Out-Law News 4 min. read
16 Aug 2010, 5:00 pm
Georges Sultan-Darmon was a dentist with a contract to work at Community Dental Centres (CDC), which provided him with facilities and imposed certain conditions on his work that were related to NHS dental schemes.
He sued CDC, claiming unlawful deductions were taken from his wages. An Employment Tribunal first had to rule on whether he was entitled to take that case, given his employment status. It found that he did not qualify as an employee, but did qualify as a worker.
Workers enjoy less protection under employment law than employees, and usually operate under a contract of employment. Workers still have a number of rights under the law.
The EAT disagreed, though, and said that Sultan-Darmon could not take the wages claim because he was neither an employee nor a worker. He could not have 'worker' status because under the terms of his contract he could choose not to work and employ another dentist to do his work for him, the EAT said.
"[Sultan-Darmon] was not a 'worker' as he did not 'undertake to do or perform personally any work or services' as required by section 230(3) [of the Employment Rights Act] because there was no obligation on [him] to do work as he could delegate his duties," the EAT said.
Sultan-Darmon had a contract with CDC which stipulated that he would be a "a self-employed independent contractor dentist with full clinical freedom and accepting full clinical responsibility" under the deal.
The contract said that Sultan-Darmon would operate outside of the direct control of the CDC except for an audit to ensure certain standards were met.
The Employment Tribunal found that many of the characteristics of the contract and the way in which Sultan-Darmon actually worked supported the view that he was independent and self-employed.
"I was not satisfied that there was in fact a sufficient mutuality of obligation here," that first ruling said. "The respondent undertook to introduce patients to the claimant but there was no guarantee that any particular number of patients would be introduced or even the claimant would necessarily get his fair share as compared with other dentists engaged in other same terms and conditions. Furthermore there was no obligation upon the claimant ... to treat any patient who he decided he did not wish to treat."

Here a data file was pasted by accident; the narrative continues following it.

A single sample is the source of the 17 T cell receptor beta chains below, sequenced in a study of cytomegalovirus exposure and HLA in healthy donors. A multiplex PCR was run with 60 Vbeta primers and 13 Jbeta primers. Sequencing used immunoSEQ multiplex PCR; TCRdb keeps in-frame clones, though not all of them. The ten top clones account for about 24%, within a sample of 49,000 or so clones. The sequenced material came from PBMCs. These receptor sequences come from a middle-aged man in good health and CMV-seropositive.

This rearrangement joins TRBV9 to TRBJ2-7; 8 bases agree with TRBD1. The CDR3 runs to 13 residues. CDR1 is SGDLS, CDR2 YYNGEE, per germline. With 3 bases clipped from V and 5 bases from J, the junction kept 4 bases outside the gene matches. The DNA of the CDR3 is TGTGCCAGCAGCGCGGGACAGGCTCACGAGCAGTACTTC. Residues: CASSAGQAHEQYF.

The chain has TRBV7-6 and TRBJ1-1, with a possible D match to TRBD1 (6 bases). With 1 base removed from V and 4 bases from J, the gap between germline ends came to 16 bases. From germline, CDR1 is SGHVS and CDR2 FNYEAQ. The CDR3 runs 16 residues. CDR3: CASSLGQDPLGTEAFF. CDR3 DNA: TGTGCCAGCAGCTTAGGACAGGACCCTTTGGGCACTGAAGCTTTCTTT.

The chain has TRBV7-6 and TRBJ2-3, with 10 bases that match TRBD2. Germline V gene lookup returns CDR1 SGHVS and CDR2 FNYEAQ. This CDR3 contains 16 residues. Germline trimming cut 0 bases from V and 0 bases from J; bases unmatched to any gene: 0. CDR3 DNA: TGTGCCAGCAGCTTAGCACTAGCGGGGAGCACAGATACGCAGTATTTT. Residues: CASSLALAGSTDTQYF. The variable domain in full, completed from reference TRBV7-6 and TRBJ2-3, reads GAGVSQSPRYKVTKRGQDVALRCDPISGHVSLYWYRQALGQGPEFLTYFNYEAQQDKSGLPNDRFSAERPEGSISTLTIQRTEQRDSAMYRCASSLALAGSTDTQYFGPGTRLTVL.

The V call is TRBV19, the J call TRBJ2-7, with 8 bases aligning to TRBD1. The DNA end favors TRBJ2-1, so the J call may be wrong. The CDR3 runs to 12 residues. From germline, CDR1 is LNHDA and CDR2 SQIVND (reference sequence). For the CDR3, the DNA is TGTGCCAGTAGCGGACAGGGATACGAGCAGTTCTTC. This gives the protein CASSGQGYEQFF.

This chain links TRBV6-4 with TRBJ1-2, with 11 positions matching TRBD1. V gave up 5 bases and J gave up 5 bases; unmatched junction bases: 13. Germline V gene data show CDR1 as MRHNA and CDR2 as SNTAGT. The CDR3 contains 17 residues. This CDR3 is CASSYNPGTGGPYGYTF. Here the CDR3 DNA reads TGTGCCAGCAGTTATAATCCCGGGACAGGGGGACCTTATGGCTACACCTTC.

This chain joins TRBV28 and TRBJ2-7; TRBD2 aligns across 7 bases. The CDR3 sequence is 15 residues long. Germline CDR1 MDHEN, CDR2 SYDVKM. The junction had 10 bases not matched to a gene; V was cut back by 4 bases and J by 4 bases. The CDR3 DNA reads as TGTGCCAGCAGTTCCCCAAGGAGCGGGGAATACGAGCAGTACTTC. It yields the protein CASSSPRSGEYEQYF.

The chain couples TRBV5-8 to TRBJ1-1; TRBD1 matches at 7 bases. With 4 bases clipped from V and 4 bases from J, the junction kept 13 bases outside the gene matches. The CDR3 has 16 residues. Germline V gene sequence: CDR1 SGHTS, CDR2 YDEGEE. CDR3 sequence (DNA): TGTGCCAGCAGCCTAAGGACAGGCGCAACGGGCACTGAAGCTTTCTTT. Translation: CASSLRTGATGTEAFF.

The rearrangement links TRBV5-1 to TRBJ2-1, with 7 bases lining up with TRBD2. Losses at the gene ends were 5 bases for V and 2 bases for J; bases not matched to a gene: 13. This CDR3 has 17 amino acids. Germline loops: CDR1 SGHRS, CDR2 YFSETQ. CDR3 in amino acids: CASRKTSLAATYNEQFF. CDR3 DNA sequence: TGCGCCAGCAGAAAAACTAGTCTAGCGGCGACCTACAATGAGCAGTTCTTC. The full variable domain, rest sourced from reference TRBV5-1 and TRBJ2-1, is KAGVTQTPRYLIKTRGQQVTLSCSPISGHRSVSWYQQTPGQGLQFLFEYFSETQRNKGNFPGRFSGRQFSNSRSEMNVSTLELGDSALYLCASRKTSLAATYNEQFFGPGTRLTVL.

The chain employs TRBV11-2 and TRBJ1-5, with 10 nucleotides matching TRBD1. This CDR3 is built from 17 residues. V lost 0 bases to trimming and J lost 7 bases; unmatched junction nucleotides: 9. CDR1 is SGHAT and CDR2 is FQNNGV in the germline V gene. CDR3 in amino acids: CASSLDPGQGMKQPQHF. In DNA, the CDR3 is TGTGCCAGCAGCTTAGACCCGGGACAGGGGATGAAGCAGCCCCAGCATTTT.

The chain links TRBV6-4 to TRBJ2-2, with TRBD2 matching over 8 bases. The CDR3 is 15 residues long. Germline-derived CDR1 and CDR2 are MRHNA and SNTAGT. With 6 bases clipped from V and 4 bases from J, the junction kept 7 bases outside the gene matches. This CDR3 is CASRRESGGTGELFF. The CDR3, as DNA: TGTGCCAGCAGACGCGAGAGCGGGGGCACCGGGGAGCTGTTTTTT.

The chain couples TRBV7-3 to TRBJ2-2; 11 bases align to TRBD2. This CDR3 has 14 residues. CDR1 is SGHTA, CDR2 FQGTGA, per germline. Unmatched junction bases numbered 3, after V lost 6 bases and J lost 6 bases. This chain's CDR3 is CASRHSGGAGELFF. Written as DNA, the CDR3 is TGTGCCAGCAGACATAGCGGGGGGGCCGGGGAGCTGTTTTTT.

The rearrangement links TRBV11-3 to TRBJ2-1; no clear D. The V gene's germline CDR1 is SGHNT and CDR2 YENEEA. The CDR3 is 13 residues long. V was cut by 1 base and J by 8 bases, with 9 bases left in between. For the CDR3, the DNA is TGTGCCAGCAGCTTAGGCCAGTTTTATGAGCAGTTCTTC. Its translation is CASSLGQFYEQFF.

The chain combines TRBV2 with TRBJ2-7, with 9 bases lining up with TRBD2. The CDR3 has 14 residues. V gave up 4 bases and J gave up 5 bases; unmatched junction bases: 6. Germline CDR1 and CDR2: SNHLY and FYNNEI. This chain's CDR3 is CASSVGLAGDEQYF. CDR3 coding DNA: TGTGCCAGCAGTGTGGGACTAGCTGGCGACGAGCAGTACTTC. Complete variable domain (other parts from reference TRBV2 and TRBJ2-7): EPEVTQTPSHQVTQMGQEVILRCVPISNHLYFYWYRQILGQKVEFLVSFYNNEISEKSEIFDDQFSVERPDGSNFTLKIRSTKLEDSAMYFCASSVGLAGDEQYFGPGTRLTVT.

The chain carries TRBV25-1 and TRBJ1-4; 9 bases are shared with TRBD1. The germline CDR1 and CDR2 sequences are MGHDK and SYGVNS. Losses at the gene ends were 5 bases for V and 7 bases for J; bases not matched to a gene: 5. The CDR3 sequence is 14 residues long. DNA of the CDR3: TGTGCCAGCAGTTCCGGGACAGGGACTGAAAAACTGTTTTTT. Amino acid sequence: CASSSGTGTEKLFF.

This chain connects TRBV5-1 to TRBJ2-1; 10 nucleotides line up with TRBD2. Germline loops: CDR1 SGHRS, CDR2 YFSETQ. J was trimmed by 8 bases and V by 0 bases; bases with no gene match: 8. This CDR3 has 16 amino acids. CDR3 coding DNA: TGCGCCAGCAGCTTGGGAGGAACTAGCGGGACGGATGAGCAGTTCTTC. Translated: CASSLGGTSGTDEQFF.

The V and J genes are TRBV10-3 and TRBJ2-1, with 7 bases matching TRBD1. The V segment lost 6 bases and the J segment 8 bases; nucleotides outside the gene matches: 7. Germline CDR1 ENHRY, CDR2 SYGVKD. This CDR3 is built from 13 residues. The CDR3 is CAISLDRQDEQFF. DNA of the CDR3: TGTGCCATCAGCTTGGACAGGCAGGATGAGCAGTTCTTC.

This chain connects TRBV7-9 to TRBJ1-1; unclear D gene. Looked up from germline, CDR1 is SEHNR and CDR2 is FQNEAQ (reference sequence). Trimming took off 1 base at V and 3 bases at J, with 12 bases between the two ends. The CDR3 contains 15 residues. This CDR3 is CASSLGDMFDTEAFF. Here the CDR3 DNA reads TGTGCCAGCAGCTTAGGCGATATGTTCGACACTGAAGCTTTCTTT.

"Although as a matter of commercial common sense it was in the interest of the respondent to introduce patients to the claimant and it was in the interests of the claimant to treat those patients, there was no legal obligation on either side which was sufficiently clearly enforceable to amount to a mutuality of obligation," that ruling said.
The EAT agreed with that analysis, which was what the Employment Tribunal used to decide that Sultan-Darmon was not an employee of CDC. But the EAT said it should have been extended to the question of whether he was a worker.
"Surprisingly the Employment Judge did not rely on [the same] conclusions when later deciding if the Claimant was a 'worker' but instead, when dealing with the issue of worker-status," said the EAT ruling. "There is an obvious inconsistency between these two conclusions because either the first (but unchallenged) conclusion that [Sultan-Darmon] was an 'employee' is wrong or the second conclusion that he was not a 'worker' is wrong."
"The crucial point is that the Employment Judge cannot simultaneously conclude in different parts of their decision first that there was and second that there was not an obligation to perform services personally," it said. "We are therefore driven to the conclusion that the failure of the Employment Tribunal to take into account these earlier findings ... amounts to an error of law."
A crucial factor in the EAT finding that Sultan-Darmon was not a worker was the fact that he could choose not to work and hire someone else to do his work and still fulfil his contract. This, it found, meant that he did not qualify for protection as a worker because
"We stress that the absence of mutual obligation is not merely a question of consistency within the judgment because under his contract with the [CDC Sultan-Darmon] was plainly entitled to decide for himself whether to turn up and to provide dental services," it said. "It is noteworthy that [Sultan-Darmon's] right not to do so did not depend solely upon whether he was unable to do this but it also depended on whether he was willing to provide those services. In other words, [he] had a discretion whether to attend at [CDC's] premises."
"So it follows that the absence of any legal obligation on [Sultan-Darmon] which was sufficiently clearly enforceable to amount to a mutuality of obligation, [Sultan-Darmon] by virtue of the 2002 agreement was not a 'worker' under the second limb of section 230(3) [of the Employment Rights Act]. "In other words the 2002 agreement did not entail an undertaking on the part of [Sultan-Darmon] 'to do any work or perform personally any work or service'."
The EAT said that previous cases made it clear that "an unfettered right of a contractor to send a substitute to do his or her work shows that the contractor is neither a 'worker' or an 'employee'."
In previous cases tribunals have found that clauses allowing a person's duties to be performed by someone else were sometimes inserted into contracts as a device to evade responsibility for employees or workers.
The EAT found that this was not true in this case, though.
"In consideration of the fact that the EAT considered whether this arrangement was a sham and was satisfied that it wasn't, this case is a good example of the benefits of having a substitution clause in contracts of this type," said Ben Doherty, an employment law specialist at Pinsent Masons, the law firm behind OUT-LAW.COM.